Whether we are instructing, designing instruction, or creating a comprehensive development program that incorporates components of learning, Fountain applies a uniquely powerful set of tools and perspectives to achieve our clients’ goals.
Two of those tools are adult development theory and Myers-Briggs Type Indicator® (MBTI). Together, these tools enable us to create learning environments and approaches that offer access to a wide range of participants and support many variations in learner styles:
- MBTI informs Fountain’s choices about activities, sequencing, and group dynamics for every session and every program we design. For example, we may blend short written exercises, paired sharing, small-group activities and large-group discussion to support the preferences of both Introverts and Extraverts. We may combine conceptual models with concrete examples and applications, to appeal to both Sensing and iNtuitive types. We may bring attention to objective data and tasks, on the one hand, and to subjective emotions and relationships on the other, to engage both Thinking and Feeling types. In deference to both Perceiving and Judging preferences, we may balance structure and timely progression through segments with the openness and flexibility to respond to learner interests and needs that emerge.
- Adult psychological development informs Fountain’s choices about learner objectives and program goals as we clarify these with clients and as we gain familiarity with the learner group. For example, a client may want to produce the outcome of “team members take more independent initiative,” and we may perceive that the learners have been prioritizing smooth relationships, seeking consensus, and conforming to expectations within the organization’s hierarchy. We might choose different options if, instead, the client goals with the same learner group were that “team members collaborate across functional lines” or “team members contribute to a re-imagination of the organizational structure.”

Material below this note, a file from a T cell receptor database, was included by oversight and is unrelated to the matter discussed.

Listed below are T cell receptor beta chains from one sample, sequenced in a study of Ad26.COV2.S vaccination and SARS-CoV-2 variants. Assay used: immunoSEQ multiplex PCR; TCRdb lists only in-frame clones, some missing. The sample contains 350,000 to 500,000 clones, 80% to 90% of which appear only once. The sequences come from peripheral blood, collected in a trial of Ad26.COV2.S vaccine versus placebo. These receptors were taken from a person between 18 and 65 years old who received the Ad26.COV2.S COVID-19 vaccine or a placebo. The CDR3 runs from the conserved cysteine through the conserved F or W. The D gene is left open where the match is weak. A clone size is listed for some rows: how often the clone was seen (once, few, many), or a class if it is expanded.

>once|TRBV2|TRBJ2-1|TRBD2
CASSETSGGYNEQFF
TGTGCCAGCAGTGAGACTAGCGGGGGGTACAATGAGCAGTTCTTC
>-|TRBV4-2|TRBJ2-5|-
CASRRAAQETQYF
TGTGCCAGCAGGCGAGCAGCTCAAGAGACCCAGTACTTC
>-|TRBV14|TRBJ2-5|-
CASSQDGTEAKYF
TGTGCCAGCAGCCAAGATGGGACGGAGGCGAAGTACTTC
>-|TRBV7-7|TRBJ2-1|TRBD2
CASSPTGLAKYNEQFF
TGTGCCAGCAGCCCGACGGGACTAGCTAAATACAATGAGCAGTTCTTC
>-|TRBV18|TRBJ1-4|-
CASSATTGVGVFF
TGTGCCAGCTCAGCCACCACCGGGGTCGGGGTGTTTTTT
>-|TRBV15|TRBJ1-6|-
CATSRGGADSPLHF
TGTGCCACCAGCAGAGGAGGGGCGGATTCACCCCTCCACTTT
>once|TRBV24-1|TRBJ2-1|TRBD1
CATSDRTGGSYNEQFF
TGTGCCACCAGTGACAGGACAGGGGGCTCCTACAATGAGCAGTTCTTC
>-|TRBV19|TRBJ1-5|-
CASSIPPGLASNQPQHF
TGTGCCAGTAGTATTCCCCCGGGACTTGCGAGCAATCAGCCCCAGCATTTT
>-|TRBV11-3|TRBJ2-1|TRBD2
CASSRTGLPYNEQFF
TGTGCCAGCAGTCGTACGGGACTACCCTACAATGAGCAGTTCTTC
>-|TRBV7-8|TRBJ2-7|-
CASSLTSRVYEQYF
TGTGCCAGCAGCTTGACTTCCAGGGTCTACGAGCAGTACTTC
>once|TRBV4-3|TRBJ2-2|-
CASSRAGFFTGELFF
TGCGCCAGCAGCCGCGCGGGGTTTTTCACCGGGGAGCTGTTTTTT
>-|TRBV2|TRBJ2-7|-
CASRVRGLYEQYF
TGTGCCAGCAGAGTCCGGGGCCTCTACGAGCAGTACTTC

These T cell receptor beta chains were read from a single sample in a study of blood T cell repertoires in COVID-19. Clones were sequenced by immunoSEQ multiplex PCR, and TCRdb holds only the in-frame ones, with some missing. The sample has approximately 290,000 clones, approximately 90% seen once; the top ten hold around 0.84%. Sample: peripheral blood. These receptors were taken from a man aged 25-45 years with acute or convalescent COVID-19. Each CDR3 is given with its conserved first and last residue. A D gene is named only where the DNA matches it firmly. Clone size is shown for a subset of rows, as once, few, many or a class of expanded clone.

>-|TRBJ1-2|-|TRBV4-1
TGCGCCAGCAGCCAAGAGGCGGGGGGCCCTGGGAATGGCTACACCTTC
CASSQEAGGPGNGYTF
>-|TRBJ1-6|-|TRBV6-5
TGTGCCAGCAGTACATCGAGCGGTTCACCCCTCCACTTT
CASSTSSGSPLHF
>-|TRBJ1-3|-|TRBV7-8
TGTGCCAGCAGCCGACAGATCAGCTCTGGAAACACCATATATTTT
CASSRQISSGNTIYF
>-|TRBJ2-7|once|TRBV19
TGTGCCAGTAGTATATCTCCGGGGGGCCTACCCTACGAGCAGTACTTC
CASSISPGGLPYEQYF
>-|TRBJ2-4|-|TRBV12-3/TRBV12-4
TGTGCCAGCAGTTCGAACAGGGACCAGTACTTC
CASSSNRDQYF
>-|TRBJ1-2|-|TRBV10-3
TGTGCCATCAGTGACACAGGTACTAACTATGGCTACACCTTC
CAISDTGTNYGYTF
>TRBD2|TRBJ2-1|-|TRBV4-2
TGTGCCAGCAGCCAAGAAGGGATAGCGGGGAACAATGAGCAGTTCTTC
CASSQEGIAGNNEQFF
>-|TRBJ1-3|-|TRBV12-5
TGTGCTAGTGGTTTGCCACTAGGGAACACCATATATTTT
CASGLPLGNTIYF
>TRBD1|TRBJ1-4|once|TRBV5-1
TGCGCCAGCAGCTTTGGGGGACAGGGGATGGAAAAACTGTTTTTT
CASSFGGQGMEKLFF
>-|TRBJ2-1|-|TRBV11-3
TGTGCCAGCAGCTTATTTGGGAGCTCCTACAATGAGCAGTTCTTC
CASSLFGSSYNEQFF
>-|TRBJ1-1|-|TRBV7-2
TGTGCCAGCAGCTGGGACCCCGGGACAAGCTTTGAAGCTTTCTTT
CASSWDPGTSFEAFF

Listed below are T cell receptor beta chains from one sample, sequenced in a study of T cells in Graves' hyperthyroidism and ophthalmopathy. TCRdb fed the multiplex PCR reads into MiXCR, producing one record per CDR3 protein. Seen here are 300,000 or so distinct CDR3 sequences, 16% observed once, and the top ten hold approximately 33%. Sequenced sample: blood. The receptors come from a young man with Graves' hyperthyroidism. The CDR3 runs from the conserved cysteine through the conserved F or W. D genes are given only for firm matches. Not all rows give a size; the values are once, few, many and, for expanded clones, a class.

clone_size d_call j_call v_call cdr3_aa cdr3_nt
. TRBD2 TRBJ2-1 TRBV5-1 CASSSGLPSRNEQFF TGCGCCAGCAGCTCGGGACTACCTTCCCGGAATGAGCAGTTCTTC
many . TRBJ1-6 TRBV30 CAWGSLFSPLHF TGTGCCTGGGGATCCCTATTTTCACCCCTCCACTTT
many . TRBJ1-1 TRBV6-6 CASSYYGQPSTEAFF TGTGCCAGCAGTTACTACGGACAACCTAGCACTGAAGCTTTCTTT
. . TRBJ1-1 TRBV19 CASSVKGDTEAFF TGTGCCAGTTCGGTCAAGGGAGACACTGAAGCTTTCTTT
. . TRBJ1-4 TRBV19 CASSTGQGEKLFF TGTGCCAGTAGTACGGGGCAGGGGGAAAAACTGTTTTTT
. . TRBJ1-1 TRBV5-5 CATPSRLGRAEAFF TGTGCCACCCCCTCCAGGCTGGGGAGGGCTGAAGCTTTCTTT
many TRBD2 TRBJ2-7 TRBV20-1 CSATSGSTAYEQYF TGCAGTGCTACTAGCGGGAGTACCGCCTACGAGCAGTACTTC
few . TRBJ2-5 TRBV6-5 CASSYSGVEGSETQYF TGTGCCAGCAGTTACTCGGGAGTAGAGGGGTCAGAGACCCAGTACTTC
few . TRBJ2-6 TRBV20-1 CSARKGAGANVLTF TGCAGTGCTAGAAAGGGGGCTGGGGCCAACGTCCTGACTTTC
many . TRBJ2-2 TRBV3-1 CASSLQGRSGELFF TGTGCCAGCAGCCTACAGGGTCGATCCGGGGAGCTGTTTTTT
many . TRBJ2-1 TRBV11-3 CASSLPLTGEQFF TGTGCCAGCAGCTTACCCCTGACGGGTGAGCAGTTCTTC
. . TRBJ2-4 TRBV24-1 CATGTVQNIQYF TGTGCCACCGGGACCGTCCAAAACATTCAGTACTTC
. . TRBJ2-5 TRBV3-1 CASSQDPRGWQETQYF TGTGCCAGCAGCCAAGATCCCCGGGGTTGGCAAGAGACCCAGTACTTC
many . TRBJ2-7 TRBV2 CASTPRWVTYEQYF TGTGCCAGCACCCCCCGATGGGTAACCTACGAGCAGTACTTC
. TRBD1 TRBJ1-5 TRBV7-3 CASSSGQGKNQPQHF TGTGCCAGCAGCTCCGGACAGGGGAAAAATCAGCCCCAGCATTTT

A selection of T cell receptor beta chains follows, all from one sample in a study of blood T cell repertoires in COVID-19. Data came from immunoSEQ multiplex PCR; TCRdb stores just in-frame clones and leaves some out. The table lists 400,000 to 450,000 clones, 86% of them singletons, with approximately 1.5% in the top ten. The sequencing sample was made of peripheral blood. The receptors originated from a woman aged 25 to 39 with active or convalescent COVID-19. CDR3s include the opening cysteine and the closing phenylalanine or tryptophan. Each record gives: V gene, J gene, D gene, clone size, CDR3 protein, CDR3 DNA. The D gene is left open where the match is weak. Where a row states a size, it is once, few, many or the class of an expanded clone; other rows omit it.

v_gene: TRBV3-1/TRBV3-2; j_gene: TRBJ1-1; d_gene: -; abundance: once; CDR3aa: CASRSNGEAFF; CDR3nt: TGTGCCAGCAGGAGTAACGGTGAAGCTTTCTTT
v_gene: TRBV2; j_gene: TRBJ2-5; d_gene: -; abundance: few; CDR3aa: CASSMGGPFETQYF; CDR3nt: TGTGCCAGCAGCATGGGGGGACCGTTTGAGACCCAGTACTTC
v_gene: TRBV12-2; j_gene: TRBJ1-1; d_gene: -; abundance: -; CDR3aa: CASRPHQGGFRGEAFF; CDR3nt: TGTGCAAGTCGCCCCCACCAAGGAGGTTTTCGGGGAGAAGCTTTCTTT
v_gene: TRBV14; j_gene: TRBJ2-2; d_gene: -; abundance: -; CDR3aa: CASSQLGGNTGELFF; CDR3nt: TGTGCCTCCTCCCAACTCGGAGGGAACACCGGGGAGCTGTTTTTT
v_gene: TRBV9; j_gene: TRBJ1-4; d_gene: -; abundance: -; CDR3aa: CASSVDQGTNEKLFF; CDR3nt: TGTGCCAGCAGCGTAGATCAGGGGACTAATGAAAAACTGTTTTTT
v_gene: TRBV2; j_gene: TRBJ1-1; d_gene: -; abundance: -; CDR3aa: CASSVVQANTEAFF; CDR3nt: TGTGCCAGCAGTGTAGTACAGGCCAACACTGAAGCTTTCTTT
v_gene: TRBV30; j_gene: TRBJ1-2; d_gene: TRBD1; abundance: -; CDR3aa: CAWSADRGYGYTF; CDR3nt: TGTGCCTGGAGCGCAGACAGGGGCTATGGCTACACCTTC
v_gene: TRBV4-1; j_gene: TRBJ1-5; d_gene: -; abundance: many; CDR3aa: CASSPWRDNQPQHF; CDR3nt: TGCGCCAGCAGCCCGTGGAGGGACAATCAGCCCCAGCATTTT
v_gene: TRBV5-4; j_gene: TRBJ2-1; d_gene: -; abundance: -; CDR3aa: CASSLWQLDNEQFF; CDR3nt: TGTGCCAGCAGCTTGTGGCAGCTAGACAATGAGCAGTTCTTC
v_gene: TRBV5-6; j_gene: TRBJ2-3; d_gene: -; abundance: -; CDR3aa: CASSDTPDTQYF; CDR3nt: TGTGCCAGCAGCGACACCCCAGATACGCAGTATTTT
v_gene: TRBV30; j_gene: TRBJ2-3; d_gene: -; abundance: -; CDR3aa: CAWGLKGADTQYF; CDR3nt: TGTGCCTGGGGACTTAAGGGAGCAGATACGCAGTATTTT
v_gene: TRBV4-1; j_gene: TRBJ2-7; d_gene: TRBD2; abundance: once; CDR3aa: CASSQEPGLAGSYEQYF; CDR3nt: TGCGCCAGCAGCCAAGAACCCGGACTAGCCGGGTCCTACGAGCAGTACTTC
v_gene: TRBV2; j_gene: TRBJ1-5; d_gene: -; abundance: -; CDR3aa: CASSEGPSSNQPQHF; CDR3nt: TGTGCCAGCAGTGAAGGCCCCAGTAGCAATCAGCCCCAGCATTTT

Two additional perspectives shape Fountain’s approach to teaching and learning:
- Packing In vs. Unpacking: Most training courses involve packing new information into the brains of students, and that’s why most leadership training fails to create behavioral change. Human beings require significant support in unpacking the knowledge they have acquired so that it becomes wisdom they can apply to their choices from moment to moment. Cognitive researchers have described this distinction as analytical thinking (packing in and understanding literal meaning) versus reflective thinking (unpacking and interpreting felt meaning). Tools to facilitate reflective thinking include journaling, coaching, and structured peer exchanges that resemble coaching by peers.
- Knowledge from Within vs. Knowledge from Without: Most training presumes that the teacher holds the only important knowledge and that the teacher must transfer this knowledge into the minds of students. Some learning does require interaction with a teacher-expert, and yet much learning can be accomplished better by tapping into the experience and knowledge within the capable adults around the room. As facilitators of learning, Fountain’s coaches and instructors invite both sources of wisdom when they are each appropriate, which results in learners who are more actively engaged in making meaning out of the material and who build crucial relationships with their learner peers to strengthen organizational networking and effectiveness.